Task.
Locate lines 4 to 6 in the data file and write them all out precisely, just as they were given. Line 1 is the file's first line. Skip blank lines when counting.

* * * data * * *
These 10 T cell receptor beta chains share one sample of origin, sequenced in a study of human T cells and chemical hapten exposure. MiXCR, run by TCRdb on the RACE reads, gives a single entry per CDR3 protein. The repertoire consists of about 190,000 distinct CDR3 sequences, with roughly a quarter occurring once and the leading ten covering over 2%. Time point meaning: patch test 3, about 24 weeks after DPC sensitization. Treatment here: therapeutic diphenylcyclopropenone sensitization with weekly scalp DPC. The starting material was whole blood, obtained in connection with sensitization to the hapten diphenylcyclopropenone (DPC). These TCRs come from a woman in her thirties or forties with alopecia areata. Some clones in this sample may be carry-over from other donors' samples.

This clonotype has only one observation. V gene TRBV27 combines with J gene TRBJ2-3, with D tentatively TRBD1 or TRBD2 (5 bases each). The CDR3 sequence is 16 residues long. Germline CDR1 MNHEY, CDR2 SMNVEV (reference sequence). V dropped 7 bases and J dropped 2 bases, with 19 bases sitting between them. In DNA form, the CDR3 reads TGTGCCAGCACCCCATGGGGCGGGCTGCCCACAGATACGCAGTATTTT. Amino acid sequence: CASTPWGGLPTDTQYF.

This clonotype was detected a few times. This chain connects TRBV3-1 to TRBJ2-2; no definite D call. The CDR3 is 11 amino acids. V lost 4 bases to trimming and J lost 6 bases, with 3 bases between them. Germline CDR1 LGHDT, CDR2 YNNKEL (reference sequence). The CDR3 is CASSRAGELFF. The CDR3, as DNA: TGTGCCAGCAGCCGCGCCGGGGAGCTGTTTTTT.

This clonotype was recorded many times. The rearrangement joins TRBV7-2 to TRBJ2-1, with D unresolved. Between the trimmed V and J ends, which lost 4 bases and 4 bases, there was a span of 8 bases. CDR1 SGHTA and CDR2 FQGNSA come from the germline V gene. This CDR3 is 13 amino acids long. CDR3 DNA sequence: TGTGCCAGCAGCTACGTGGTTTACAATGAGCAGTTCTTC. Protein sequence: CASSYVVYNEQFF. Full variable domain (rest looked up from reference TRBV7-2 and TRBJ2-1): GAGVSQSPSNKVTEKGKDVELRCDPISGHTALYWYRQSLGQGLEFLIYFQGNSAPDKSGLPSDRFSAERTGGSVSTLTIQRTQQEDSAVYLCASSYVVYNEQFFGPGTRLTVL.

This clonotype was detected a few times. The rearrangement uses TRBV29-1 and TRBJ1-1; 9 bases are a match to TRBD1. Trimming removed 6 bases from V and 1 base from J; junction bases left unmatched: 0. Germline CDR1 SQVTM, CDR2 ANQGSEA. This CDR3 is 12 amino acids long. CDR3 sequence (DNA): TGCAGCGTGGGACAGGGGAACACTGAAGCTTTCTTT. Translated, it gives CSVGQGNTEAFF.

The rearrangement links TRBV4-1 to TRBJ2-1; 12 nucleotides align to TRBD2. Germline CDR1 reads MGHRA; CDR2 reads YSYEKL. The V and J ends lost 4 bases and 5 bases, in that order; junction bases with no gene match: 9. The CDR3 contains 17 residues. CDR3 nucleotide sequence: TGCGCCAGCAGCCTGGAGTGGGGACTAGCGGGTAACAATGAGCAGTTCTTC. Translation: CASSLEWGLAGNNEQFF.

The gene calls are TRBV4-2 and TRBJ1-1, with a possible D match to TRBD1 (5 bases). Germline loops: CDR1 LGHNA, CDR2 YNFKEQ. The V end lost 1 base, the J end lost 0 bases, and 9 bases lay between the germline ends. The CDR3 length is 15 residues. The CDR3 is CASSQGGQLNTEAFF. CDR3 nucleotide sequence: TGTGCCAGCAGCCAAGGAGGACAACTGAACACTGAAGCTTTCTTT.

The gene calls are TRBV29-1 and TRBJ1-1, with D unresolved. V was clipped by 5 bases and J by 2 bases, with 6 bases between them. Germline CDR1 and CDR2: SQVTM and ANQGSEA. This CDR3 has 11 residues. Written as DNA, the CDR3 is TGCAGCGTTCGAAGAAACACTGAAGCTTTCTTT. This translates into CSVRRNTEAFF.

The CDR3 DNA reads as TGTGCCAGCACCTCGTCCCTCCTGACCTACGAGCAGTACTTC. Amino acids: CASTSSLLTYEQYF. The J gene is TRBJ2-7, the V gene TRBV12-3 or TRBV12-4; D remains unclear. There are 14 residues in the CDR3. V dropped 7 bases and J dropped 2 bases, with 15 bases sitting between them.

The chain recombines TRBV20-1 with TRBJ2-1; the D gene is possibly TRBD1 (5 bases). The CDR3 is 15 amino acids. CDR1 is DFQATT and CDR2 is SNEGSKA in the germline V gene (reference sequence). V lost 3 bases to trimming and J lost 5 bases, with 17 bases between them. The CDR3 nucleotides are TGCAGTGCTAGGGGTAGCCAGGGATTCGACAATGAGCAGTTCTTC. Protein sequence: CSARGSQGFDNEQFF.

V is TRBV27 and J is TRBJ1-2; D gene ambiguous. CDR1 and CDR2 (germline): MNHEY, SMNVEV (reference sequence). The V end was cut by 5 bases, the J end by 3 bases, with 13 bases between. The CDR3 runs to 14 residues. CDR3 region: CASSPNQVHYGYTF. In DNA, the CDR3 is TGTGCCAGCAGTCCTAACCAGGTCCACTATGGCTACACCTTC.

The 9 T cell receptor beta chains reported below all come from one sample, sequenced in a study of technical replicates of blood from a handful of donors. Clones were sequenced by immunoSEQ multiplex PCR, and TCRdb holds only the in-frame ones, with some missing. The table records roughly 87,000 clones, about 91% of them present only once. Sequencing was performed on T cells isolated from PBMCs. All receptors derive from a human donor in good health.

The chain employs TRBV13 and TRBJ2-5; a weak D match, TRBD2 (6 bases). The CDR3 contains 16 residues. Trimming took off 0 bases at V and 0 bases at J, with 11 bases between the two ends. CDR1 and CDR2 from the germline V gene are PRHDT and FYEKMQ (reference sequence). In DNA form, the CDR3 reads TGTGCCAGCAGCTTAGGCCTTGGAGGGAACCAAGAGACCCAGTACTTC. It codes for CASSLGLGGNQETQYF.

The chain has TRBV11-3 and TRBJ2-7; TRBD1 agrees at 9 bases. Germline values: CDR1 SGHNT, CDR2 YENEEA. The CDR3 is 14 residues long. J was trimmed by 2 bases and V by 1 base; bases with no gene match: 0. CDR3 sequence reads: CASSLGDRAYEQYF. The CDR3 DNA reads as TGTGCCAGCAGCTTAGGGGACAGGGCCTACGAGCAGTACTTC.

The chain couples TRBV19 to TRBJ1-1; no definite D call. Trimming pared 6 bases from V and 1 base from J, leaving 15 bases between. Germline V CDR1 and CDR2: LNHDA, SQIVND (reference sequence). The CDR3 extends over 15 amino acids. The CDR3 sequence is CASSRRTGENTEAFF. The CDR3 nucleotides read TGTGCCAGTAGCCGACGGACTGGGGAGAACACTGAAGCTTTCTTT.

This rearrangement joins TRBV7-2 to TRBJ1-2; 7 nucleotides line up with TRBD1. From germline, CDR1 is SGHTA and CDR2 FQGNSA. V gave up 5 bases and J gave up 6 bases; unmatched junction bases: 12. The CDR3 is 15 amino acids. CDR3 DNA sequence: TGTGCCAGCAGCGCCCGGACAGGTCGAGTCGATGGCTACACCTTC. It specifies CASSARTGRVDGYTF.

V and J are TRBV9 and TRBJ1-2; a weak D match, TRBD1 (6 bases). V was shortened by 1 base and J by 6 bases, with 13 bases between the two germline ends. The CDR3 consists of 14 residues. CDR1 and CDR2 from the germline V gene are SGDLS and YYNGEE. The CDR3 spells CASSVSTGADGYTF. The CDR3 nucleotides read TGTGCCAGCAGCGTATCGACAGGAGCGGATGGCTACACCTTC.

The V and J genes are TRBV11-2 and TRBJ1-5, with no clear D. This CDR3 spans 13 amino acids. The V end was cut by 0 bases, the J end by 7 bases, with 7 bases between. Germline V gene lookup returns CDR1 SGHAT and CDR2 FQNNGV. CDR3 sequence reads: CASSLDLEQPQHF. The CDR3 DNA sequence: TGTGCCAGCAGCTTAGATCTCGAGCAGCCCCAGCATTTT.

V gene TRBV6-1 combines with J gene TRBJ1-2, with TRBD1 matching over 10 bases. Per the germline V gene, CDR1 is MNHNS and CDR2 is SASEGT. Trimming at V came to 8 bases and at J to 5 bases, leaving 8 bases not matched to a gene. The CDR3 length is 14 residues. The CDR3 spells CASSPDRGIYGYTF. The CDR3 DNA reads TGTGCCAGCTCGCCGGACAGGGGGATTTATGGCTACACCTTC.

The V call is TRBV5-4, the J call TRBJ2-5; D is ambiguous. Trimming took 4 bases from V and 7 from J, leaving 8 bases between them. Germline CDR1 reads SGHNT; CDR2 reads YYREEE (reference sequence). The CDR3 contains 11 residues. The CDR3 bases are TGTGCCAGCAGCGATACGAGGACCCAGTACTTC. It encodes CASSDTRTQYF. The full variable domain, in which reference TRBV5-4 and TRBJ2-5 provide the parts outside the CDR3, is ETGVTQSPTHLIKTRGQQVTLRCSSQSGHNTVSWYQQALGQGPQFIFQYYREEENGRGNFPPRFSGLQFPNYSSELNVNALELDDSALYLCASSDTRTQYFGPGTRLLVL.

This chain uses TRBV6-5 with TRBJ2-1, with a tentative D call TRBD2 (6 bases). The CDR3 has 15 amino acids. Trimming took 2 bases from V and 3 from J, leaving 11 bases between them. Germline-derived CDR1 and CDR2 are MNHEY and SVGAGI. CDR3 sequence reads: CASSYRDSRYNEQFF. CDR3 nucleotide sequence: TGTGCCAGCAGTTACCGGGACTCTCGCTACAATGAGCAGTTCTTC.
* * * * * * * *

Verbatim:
This clonotype was recorded many times. The rearrangement joins TRBV7-2 to TRBJ2-1, with D unresolved. Between the trimmed V and J ends, which lost 4 bases and 4 bases, there was a span of 8 bases. CDR1 SGHTA and CDR2 FQGNSA come from the germline V gene. This CDR3 is 13 amino acids long. CDR3 DNA sequence: TGTGCCAGCAGCTACGTGGTTTACAATGAGCAGTTCTTC. Protein sequence: CASSYVVYNEQFF. Full variable domain (rest looked up from reference TRBV7-2 and TRBJ2-1): GAGVSQSPSNKVTEKGKDVELRCDPISGHTALYWYRQSLGQGLEFLIYFQGNSAPDKSGLPSDRFSAERTGGSVSTLTIQRTQQEDSAVYLCASSYVVYNEQFFGPGTRLTVL.

This clonotype was detected a few times. The rearrangement uses TRBV29-1 and TRBJ1-1; 9 bases are a match to TRBD1. Trimming removed 6 bases from V and 1 base from J; junction bases left unmatched: 0. Germline CDR1 SQVTM, CDR2 ANQGSEA. This CDR3 is 12 amino acids long. CDR3 sequence (DNA): TGCAGCGTGGGACAGGGGAACACTGAAGCTTTCTTT. Translated, it gives CSVGQGNTEAFF.

The rearrangement links TRBV4-1 to TRBJ2-1; 12 nucleotides align to TRBD2. Germline CDR1 reads MGHRA; CDR2 reads YSYEKL. The V and J ends lost 4 bases and 5 bases, in that order; junction bases with no gene match: 9. The CDR3 contains 17 residues. CDR3 nucleotide sequence: TGCGCCAGCAGCCTGGAGTGGGGACTAGCGGGTAACAATGAGCAGTTCTTC. Translation: CASSLEWGLAGNNEQFF.